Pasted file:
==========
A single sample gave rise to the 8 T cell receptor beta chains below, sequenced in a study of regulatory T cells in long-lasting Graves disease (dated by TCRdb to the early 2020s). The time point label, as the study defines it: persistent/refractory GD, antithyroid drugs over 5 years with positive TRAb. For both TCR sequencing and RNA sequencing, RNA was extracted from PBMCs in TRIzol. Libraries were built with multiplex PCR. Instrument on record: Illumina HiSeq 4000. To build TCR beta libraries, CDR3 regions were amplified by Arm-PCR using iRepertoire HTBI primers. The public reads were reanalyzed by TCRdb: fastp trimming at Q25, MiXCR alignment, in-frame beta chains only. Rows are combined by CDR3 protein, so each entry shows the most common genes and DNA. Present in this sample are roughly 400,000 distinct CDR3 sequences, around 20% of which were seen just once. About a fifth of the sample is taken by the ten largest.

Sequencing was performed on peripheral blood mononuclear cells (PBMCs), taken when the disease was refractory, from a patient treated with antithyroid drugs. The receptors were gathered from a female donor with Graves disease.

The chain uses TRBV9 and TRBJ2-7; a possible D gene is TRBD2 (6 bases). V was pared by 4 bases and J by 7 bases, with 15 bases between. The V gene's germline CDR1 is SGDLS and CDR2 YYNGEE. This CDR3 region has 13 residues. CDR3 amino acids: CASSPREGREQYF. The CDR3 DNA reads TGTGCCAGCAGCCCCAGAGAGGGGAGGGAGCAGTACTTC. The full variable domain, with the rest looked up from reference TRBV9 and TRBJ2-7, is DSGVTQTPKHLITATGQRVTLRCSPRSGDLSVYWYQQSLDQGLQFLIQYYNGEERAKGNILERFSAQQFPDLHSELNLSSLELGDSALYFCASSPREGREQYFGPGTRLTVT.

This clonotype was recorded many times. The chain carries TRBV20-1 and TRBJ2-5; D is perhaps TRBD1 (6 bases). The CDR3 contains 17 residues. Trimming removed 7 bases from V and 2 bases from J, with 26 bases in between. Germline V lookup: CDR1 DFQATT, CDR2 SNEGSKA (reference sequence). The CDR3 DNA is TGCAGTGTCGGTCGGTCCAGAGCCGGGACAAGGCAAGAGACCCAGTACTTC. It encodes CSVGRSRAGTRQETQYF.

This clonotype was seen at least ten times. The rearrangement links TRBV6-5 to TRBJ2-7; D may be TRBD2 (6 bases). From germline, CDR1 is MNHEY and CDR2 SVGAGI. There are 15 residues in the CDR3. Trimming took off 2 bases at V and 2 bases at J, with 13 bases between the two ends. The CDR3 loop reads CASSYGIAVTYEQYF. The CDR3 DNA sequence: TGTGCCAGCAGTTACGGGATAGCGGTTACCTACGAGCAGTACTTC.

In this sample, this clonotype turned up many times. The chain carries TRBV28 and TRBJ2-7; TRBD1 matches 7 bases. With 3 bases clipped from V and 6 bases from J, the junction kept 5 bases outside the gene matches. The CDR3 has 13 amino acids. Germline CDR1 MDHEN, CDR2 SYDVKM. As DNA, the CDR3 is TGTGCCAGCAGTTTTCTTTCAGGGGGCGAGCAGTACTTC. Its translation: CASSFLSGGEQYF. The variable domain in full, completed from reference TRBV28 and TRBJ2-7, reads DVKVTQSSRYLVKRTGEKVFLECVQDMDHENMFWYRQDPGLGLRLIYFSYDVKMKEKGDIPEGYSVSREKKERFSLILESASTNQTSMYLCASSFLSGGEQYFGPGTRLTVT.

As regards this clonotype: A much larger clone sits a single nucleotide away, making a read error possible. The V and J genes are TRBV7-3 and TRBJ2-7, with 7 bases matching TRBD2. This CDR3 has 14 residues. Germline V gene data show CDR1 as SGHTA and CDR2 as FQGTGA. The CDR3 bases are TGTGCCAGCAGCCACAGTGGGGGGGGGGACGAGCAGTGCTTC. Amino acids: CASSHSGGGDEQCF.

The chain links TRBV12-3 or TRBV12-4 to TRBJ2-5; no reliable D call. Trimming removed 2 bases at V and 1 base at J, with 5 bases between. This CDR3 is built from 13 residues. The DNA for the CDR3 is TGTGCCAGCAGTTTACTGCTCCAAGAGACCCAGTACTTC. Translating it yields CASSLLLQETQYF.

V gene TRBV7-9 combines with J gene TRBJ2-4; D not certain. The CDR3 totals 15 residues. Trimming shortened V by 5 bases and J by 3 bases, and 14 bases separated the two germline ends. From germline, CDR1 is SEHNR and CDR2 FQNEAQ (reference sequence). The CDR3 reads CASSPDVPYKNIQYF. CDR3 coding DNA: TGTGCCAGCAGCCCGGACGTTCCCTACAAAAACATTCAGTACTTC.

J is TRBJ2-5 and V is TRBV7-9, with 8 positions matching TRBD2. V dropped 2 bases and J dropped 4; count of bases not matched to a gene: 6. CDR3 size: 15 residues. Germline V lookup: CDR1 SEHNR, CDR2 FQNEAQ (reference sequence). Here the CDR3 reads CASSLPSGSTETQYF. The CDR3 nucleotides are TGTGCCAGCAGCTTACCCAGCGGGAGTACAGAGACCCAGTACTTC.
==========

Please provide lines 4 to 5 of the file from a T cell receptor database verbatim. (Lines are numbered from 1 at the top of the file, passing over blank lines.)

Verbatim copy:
This clonotype was recorded many times. The chain carries TRBV20-1 and TRBJ2-5; D is perhaps TRBD1 (6 bases). The CDR3 contains 17 residues. Trimming removed 7 bases from V and 2 bases from J, with 26 bases in between. Germline V lookup: CDR1 DFQATT, CDR2 SNEGSKA (reference sequence). The CDR3 DNA is TGCAGTGTCGGTCGGTCCAGAGCCGGGACAAGGCAAGAGACCCAGTACTTC. It encodes CSVGRSRAGTRQETQYF.

This clonotype was seen at least ten times. The rearrangement links TRBV6-5 to TRBJ2-7; D may be TRBD2 (6 bases). From germline, CDR1 is MNHEY and CDR2 SVGAGI. There are 15 residues in the CDR3. Trimming took off 2 bases at V and 2 bases at J, with 13 bases between the two ends. The CDR3 loop reads CASSYGIAVTYEQYF. The CDR3 DNA sequence: TGTGCCAGCAGTTACGGGATAGCGGTTACCTACGAGCAGTACTTC.